The Life and Times of Percy Julian

For Teachers

Activity 3B (Lab Activity)
Repeating Experiments

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Lesson Overview In this lab activity, students are required to write a procedure to be followed in a simple lab process and record the results they get from following that procedure. They then exchange procedures with another lab group, which will have written a procedure for a different process, and both groups try to follow their “new” procedure. Then they compare results.
Learning Objectives

Students will:

  1. Learn how to design a procedure for a simple lab process.
  2. Learn the importance of carefully recording procedures in the lab and the importance of recording data carefully.
  3. Understand that replicating the work of other scientists traditionally has been and continues to be important in chemistry and all the sciences.
Lesson Concepts

The primary concept in this activity is the idea that in science it is important that the work of any scientist can be replicated with the same results. New skills and techniques can also be learned through the duplication of another scientist’s work. In addition, science concepts may also be accrued. Your students should be familiar with the concepts of volume and density in this activity.

Notes
  1. You will need to divide your class in half so that an equal number of groups will carry out Process A (Finding the Volume of a Solid) as will carry out Process B (Finding the Density of a Solid). This is required so that when the groups swap procedures, each group will be following a procedure for a process different from the one for which they wrote a procedure.
  2. For the purposes of this lab, you could use any two processes (besides finding volume and density) that your students might be able to handle in the lab, as long as the two alternative processes will require about the same length of time to carry out. For example, the processes might focus on how to determine if a substance is soluble in water. In this case, half the class could be given a water-soluble substance and the other half an insoluble substance (or one half the class a solid and the other half a liquid). With this in mind, this lab could be incorporated into many areas of an existing curriculum.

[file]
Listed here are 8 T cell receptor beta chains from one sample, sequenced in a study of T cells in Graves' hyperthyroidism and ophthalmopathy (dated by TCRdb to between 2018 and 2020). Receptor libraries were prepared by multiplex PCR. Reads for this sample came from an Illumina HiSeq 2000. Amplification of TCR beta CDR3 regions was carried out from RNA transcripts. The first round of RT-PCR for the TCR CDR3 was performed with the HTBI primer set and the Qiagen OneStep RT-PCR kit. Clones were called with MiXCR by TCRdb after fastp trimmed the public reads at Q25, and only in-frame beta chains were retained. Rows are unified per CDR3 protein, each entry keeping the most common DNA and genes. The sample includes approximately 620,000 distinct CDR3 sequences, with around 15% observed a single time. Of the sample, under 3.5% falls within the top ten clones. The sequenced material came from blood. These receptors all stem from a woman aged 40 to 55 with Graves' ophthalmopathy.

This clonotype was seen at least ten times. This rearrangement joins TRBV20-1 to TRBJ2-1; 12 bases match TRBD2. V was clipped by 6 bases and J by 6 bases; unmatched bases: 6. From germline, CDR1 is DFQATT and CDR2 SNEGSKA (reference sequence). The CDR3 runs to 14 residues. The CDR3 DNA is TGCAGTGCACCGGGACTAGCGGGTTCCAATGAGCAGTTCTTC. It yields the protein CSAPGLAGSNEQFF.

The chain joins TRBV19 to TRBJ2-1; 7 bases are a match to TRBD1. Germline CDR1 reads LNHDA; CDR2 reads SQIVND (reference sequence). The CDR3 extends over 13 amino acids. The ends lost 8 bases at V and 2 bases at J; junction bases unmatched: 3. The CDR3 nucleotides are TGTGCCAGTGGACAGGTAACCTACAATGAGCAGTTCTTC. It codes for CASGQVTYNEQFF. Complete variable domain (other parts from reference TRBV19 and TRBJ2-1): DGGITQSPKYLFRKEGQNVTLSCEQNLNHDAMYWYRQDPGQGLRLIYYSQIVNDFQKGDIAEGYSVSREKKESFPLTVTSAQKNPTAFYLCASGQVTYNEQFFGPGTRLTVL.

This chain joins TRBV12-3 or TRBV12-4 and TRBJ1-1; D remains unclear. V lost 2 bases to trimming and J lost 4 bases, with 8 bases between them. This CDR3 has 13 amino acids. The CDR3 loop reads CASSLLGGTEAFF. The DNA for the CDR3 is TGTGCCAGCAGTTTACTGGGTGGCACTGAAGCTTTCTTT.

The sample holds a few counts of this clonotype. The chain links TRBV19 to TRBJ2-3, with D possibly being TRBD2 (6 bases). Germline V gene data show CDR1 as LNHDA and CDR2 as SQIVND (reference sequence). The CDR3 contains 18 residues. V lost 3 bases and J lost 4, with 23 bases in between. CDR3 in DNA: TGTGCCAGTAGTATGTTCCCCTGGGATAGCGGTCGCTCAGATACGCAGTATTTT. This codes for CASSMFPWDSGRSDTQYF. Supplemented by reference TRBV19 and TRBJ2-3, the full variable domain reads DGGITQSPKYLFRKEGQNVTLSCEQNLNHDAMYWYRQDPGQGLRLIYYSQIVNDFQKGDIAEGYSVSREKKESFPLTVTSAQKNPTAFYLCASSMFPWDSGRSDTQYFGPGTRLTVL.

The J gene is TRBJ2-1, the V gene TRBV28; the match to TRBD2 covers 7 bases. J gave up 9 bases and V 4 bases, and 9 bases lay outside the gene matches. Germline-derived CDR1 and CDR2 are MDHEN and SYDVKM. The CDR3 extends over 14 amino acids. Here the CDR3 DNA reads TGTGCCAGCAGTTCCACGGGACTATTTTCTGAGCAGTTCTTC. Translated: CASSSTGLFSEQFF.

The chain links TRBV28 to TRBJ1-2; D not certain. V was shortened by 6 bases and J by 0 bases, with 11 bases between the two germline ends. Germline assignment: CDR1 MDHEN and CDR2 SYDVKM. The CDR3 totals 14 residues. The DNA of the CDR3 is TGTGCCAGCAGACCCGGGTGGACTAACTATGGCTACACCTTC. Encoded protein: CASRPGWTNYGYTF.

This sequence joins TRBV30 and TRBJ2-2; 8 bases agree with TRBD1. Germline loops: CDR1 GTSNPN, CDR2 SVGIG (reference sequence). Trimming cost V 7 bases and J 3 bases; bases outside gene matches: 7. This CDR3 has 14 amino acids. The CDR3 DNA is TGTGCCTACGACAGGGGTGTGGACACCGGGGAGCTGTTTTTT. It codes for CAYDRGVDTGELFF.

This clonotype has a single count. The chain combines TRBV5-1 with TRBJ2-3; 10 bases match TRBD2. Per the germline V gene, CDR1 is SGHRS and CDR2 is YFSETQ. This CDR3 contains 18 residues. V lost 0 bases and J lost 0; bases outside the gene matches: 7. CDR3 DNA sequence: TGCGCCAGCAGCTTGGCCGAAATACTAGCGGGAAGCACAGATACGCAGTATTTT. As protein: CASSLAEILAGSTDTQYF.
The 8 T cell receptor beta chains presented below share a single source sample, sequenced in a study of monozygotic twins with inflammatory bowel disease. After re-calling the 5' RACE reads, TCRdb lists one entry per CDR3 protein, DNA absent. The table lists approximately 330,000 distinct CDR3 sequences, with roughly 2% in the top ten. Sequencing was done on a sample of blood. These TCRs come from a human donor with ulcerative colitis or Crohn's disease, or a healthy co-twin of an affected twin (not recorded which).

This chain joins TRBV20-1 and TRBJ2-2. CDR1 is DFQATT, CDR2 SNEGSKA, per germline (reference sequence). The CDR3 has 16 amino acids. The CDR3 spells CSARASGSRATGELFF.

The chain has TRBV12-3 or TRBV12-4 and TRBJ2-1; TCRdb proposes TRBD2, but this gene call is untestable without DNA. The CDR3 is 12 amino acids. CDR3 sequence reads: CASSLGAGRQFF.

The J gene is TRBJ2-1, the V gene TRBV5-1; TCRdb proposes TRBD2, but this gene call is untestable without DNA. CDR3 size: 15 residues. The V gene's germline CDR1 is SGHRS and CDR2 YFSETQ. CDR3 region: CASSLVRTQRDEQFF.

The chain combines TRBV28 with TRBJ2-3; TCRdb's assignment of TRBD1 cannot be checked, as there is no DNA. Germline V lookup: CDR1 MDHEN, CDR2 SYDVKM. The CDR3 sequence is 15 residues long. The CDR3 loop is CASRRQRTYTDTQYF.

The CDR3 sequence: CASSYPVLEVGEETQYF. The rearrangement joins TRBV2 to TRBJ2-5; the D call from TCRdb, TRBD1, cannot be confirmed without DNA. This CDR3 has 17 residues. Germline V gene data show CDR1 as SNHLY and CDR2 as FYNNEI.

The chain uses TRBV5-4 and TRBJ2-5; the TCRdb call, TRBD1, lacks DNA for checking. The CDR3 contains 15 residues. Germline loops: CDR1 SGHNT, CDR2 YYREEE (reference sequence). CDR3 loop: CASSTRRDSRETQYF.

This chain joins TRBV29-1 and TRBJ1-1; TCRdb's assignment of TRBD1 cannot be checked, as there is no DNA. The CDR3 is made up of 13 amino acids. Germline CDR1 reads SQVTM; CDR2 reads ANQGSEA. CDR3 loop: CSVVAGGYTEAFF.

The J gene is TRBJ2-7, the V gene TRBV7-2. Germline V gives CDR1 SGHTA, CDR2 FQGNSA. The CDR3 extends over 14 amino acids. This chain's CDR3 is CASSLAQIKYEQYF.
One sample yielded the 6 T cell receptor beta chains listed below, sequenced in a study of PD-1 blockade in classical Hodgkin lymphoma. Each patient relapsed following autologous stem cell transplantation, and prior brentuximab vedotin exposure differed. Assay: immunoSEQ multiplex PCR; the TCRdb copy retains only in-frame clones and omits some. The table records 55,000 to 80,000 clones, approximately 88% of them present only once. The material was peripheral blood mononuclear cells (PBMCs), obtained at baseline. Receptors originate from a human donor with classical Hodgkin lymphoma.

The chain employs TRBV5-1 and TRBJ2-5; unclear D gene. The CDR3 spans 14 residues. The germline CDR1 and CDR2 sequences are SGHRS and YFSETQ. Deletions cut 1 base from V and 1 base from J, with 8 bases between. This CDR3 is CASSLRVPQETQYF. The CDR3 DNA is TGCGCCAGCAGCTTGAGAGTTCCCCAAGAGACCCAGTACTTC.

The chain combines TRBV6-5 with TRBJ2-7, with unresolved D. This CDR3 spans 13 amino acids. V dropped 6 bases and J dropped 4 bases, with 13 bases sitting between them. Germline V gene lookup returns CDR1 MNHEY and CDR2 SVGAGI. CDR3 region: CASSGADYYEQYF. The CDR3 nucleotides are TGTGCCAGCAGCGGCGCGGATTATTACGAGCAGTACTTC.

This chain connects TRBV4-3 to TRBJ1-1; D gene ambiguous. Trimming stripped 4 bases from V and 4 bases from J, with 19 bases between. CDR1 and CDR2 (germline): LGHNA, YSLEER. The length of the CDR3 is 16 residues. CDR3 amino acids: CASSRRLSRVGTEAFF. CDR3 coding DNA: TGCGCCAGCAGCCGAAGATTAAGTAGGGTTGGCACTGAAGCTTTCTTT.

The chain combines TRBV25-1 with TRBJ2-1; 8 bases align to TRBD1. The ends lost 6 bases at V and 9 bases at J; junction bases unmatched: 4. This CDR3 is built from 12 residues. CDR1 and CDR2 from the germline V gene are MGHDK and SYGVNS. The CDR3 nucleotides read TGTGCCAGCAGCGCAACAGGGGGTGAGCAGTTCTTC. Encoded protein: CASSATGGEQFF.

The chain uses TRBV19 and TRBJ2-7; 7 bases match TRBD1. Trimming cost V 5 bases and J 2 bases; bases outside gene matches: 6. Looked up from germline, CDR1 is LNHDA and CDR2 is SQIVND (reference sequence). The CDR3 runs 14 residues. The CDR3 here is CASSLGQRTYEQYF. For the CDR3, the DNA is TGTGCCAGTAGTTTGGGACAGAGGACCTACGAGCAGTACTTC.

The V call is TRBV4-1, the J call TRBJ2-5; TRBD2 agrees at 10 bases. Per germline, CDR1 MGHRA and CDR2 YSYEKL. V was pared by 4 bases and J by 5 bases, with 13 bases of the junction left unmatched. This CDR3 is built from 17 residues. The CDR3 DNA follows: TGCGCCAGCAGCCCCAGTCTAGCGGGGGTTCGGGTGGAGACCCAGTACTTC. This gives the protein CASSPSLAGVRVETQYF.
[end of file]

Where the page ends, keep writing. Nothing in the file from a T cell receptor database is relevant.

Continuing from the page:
3. In the activity as written, Process B requires all of the steps in Process A, plus taking two additional measurements (weighing the sand and cylinder together and weighing the cylinder alone), as well as doing two additional calculations. This will take Process B groups longer to complete their activity than Process A groups. You might want to select more able lab groups to do Process B so that groups finish at almost the same time.
  4. The samples of sand (with air) should have the same dry volume (e.g., 50 mL). This makes the comparison of results easier at the end of the activity.
Materials Required

Per Lab Group:
The list of materials required for this activity is tentative, depending on the procedures created by the students. You should discuss with the class that their procedures should require only standard lab equipment or readily available materials.

Process A: Finding the Volume of a Solid

Process B: Finding the Density of a Solid